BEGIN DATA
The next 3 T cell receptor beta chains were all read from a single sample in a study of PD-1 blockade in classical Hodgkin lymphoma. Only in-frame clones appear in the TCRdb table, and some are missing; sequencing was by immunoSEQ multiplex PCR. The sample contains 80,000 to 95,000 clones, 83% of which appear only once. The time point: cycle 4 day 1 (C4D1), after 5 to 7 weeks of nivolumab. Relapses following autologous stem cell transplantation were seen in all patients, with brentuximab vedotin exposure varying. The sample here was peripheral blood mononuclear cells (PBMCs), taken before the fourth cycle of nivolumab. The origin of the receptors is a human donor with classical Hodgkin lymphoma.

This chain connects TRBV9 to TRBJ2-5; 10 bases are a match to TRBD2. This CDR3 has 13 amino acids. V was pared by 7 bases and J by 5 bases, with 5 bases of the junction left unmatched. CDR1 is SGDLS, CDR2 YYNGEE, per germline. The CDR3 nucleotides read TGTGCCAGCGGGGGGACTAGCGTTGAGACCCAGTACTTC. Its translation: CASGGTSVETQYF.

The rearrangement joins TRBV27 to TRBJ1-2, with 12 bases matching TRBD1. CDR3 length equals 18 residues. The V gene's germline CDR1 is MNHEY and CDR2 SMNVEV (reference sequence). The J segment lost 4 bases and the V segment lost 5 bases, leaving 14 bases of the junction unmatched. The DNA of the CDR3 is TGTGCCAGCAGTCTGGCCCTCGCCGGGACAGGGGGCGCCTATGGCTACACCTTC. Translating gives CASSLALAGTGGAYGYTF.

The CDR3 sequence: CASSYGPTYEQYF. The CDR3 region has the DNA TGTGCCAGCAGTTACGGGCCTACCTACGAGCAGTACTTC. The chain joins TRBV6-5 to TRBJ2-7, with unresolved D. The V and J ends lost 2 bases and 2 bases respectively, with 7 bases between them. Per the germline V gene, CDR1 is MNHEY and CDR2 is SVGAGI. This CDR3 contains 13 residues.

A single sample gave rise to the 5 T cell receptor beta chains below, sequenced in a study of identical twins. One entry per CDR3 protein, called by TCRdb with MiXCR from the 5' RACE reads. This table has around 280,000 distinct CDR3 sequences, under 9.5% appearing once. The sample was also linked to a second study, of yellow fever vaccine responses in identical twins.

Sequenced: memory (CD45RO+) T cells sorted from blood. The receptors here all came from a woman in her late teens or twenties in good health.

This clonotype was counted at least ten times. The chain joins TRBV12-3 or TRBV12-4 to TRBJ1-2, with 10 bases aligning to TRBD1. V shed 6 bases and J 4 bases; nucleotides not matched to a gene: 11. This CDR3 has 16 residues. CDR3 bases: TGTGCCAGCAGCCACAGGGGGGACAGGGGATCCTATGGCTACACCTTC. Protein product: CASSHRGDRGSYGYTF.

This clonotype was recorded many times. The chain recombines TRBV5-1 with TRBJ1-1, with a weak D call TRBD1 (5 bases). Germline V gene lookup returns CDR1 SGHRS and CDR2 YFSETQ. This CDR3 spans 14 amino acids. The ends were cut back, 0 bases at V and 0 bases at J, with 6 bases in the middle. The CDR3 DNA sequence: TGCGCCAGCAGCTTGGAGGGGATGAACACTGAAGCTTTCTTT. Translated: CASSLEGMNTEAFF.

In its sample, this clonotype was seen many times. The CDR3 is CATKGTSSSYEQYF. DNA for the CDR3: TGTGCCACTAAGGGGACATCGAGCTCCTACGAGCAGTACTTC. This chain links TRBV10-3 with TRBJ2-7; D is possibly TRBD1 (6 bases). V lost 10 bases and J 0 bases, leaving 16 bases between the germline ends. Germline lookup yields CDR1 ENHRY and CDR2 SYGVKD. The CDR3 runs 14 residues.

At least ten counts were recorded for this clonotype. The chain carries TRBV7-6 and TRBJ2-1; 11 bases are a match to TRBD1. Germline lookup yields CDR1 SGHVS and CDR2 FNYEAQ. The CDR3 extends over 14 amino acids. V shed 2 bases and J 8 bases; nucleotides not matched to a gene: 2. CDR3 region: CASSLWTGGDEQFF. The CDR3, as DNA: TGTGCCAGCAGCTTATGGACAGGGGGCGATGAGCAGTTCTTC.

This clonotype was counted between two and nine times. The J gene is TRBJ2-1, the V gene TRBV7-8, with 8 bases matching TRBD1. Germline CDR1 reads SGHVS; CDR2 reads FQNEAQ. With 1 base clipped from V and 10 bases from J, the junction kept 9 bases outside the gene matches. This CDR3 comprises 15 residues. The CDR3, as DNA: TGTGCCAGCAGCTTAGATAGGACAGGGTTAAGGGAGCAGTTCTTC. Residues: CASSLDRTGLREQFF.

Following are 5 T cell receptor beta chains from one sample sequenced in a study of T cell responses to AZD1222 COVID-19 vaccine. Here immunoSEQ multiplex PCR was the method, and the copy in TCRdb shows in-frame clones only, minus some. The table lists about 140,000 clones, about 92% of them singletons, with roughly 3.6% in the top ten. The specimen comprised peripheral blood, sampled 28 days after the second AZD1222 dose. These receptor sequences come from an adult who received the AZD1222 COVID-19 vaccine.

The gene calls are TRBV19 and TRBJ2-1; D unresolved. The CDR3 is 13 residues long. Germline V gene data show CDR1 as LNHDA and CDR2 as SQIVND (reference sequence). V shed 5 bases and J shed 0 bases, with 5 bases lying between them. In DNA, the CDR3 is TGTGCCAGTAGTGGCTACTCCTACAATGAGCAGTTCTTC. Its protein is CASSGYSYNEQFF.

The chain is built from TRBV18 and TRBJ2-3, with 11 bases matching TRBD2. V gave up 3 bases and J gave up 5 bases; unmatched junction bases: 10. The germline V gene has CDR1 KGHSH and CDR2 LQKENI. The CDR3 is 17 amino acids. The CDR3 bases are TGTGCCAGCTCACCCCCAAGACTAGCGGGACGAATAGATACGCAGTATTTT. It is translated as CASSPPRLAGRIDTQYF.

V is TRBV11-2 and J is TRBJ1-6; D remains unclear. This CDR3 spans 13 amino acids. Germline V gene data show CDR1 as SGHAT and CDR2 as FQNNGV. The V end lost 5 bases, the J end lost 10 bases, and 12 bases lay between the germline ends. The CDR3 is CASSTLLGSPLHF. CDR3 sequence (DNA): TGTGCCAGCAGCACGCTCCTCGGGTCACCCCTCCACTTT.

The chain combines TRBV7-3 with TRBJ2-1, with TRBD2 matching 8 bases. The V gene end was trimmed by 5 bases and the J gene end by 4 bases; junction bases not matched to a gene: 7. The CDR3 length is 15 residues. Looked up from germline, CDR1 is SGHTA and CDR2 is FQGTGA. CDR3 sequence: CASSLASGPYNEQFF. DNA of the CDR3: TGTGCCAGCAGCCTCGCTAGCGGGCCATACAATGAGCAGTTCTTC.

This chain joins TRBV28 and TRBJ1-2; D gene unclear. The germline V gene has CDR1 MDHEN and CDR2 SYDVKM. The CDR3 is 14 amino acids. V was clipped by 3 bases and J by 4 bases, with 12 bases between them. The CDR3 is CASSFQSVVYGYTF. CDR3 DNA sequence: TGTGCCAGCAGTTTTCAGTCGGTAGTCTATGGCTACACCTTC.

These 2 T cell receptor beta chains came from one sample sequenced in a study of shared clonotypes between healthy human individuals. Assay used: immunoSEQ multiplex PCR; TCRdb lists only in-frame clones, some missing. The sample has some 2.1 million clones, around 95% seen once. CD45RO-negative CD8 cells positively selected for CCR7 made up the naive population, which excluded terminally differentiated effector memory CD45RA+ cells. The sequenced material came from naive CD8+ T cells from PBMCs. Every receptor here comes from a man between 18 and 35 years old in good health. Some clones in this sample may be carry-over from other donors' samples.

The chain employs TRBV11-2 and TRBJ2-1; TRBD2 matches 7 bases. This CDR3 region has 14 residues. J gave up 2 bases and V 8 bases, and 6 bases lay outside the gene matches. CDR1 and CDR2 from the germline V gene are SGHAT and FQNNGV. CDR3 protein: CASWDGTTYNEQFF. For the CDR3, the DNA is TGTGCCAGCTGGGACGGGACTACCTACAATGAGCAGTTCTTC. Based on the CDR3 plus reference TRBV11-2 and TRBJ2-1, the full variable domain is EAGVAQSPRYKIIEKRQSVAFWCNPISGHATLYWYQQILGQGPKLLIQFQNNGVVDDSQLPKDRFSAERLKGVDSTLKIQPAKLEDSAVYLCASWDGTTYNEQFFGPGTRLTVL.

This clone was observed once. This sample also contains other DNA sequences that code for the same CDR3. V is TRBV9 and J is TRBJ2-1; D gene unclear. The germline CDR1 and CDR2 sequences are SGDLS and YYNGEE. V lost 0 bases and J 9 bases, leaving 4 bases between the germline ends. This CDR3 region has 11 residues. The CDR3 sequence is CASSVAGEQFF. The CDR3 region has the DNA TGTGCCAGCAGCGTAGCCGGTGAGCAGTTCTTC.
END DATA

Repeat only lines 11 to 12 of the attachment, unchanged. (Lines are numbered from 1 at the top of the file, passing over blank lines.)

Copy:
This clonotype was counted between two and nine times. The J gene is TRBJ2-1, the V gene TRBV7-8, with 8 bases matching TRBD1. Germline CDR1 reads SGHVS; CDR2 reads FQNEAQ. With 1 base clipped from V and 10 bases from J, the junction kept 9 bases outside the gene matches. This CDR3 comprises 15 residues. The CDR3, as DNA: TGTGCCAGCAGCTTAGATAGGACAGGGTTAAGGGAGCAGTTCTTC. Residues: CASSLDRTGLREQFF.

Following are 5 T cell receptor beta chains from one sample sequenced in a study of T cell responses to AZD1222 COVID-19 vaccine. Here immunoSEQ multiplex PCR was the method, and the copy in TCRdb shows in-frame clones only, minus some. The table lists about 140,000 clones, about 92% of them singletons, with roughly 3.6% in the top ten. The specimen comprised peripheral blood, sampled 28 days after the second AZD1222 dose. These receptor sequences come from an adult who received the AZD1222 COVID-19 vaccine.